Pressed for time today, so while I’d love to comment on everything in the world that happened this crazy week, I’m just going to give you a link to my article on news coverage of the California fires and the state’s reliance on incarcerated people to fight them, then get straight to a quickie news recap:
- The Cleveland Browns will reportedly “consider personal seat licenses” in determining who gets to attend reduced-capacity games this season, which isn’t very specific: Would season ticket holders with PSLs (which is almost all of them) get priority? Would those who spent more get let in first? One can only imagine the Browns front office debating which is the fairest solution, and/or which would help maximize team revenues, because you know that the latter is never very far from sports owners’ conception of the former.
- If you’ve been jonesing for a picture of what socially distanced urinals will look like, Sports Illustrated has you covered.
- Pittsburgh’s Sports & Exhibition Authority is, according to the Pittsburgh Post-Gazette, “requesting $7.4 million to COVID-19-proof Heinz Field, PNC Park, PPG Paints Arena and the David L. Lawrence Convention Center,” whatever “COVID-19-proof” means. (Lots of urinal covers?)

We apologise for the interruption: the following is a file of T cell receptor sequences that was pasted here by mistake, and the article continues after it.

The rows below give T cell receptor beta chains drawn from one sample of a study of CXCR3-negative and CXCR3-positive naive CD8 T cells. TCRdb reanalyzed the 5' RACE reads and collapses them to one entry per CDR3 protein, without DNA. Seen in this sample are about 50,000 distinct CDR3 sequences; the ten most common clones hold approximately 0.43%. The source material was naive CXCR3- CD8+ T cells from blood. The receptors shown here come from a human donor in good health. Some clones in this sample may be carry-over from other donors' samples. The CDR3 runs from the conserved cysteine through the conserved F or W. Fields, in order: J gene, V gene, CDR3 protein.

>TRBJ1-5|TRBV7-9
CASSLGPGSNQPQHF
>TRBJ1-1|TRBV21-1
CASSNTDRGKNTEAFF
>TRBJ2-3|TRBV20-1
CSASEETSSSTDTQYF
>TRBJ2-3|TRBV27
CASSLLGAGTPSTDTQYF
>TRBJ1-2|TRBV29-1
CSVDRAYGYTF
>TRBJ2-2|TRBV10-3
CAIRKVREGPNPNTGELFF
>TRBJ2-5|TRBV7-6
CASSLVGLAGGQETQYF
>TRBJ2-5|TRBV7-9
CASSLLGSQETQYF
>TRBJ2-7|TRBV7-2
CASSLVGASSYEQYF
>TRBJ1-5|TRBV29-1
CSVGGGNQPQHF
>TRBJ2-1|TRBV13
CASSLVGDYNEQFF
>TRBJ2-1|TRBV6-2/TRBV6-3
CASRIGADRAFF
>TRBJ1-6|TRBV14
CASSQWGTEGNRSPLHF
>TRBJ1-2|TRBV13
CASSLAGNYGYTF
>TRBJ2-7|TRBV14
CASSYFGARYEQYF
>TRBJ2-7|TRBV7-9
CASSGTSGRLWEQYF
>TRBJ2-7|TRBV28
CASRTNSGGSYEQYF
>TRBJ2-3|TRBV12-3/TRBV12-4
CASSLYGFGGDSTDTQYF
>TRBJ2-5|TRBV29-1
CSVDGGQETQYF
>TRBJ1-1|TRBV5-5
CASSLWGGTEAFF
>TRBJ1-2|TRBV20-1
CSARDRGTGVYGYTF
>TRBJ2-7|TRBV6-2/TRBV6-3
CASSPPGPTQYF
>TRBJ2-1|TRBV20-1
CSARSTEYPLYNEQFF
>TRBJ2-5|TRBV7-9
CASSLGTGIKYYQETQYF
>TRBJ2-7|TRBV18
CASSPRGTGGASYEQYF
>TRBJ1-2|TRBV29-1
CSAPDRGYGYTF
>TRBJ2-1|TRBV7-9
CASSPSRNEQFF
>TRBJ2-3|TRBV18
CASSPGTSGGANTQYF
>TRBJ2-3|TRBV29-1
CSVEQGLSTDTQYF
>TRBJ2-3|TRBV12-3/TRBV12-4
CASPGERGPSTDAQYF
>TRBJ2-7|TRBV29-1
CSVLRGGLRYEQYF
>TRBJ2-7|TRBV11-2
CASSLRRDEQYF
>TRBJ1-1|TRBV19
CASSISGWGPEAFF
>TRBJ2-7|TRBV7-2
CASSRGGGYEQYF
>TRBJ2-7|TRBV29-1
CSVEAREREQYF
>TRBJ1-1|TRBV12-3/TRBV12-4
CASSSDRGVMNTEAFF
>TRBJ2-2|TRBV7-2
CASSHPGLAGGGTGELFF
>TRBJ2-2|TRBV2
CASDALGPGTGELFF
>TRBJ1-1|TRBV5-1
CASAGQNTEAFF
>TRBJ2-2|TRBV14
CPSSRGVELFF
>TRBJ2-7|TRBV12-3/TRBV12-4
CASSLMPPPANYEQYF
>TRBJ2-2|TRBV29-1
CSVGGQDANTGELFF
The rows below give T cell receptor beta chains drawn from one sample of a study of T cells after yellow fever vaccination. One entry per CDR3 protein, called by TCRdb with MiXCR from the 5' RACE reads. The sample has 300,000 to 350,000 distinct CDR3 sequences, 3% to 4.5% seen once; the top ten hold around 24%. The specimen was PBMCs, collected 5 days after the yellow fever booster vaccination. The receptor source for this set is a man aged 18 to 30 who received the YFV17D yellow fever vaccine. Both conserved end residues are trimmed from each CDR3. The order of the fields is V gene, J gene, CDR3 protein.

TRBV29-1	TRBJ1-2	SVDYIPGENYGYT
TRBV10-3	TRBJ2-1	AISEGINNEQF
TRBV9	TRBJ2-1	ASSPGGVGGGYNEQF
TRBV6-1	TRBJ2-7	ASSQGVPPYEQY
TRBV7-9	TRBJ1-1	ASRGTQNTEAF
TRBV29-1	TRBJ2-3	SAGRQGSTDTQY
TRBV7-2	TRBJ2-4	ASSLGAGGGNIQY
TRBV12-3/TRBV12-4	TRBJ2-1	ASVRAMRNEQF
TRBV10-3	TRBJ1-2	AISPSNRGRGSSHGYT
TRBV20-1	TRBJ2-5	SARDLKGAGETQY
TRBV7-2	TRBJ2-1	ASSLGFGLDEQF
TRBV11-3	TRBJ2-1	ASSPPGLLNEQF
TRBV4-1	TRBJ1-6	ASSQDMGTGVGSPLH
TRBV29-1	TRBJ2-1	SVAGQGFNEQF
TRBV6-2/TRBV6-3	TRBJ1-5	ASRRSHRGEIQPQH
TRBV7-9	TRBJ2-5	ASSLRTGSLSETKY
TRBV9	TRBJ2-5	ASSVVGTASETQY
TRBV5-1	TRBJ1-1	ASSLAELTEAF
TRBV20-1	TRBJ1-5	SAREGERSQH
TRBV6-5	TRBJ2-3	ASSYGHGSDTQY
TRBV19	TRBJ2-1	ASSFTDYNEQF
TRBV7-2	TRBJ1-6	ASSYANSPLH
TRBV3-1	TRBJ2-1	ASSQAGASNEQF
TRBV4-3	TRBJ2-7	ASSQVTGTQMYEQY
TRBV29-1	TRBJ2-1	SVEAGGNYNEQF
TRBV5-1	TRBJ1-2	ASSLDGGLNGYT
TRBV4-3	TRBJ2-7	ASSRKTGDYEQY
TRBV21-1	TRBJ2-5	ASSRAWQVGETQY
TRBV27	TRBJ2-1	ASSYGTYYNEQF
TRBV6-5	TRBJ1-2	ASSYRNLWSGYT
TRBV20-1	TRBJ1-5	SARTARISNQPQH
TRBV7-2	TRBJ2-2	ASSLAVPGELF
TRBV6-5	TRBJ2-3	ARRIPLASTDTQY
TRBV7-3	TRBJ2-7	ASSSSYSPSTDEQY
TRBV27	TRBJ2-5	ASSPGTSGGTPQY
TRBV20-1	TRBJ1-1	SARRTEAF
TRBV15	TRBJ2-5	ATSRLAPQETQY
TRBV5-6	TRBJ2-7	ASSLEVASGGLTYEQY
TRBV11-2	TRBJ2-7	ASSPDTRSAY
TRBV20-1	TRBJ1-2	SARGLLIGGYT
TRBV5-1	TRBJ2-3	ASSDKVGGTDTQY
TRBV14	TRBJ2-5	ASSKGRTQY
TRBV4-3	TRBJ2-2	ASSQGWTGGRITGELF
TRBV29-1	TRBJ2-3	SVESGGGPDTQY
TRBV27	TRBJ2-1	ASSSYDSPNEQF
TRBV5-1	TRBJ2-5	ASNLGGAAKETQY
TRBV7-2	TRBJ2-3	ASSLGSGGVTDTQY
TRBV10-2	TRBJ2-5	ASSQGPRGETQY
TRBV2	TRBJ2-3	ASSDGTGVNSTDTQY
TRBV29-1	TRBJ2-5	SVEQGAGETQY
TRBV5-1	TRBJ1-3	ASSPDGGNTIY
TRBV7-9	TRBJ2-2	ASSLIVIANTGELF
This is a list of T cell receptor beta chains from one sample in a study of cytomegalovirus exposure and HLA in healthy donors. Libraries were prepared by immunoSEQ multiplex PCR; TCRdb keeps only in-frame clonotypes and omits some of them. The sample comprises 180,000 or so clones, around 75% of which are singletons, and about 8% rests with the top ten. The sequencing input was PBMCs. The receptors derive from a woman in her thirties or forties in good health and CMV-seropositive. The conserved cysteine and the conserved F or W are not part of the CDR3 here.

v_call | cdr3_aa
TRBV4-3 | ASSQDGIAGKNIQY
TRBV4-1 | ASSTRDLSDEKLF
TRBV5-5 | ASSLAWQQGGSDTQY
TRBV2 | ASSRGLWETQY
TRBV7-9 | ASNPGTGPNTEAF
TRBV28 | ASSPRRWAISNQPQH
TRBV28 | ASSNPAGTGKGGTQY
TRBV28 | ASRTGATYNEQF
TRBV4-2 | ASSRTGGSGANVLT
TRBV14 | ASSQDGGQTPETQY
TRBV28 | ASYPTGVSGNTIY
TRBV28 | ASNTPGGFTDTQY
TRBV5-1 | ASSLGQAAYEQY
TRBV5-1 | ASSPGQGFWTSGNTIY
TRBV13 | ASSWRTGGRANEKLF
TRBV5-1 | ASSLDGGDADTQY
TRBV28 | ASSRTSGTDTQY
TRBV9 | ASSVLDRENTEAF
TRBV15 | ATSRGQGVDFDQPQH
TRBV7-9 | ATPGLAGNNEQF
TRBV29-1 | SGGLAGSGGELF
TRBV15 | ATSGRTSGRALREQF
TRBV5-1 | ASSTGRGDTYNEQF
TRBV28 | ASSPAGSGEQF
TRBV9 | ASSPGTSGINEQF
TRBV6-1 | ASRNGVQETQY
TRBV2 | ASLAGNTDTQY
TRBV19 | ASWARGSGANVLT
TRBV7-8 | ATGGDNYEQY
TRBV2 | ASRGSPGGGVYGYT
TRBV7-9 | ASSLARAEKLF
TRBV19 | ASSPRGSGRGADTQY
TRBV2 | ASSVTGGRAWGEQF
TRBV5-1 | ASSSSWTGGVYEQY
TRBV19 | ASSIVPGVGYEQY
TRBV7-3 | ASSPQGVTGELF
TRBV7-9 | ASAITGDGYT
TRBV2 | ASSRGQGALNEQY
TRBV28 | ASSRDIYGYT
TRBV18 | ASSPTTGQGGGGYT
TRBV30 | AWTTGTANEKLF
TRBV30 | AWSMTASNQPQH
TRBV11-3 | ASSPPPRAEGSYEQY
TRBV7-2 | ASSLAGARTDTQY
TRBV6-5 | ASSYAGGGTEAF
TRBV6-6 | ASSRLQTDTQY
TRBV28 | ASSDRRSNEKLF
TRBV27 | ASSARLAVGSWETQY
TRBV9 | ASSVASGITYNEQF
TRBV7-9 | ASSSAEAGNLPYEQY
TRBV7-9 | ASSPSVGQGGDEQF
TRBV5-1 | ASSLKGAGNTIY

- There are new reports estimating the costs to the local economy of spring training in Arizona ending early and the Oklahoma City Thunder season ending early and do you think either of them looked at what, say, sales-tax receipts actually did starting in March, or did they just project out how much money is normally spent at these events and assume that it all vanished into thin air once they were canceled? (If you guessed door #2, congratulations, you can skip journalism school and go directly to a newspaper job, if newspapers or jobs still existed.)
- No huge new revelations in this week’s Epoch Times report on the Los Angeles Angels stadium deal, but it’s a decent roundup and there sure is a ton of me in it, so check it out if you like. (EDIT: Or actually maybe don’t, if you don’t want to support QAnon and anti-vaxxer conspiracy theories. If you want to know what I said, I’ll post it in comments.)
- This German study of how people’s breath spreads at an indoor concert is kind of genius, and everyone should be watching to see the results if we ever want to be able to attend indoor events again, whether masked or distanced or ventilated with HEPA filters or what. Results are due in four to six weeks, so stay tuned in early October for further updates.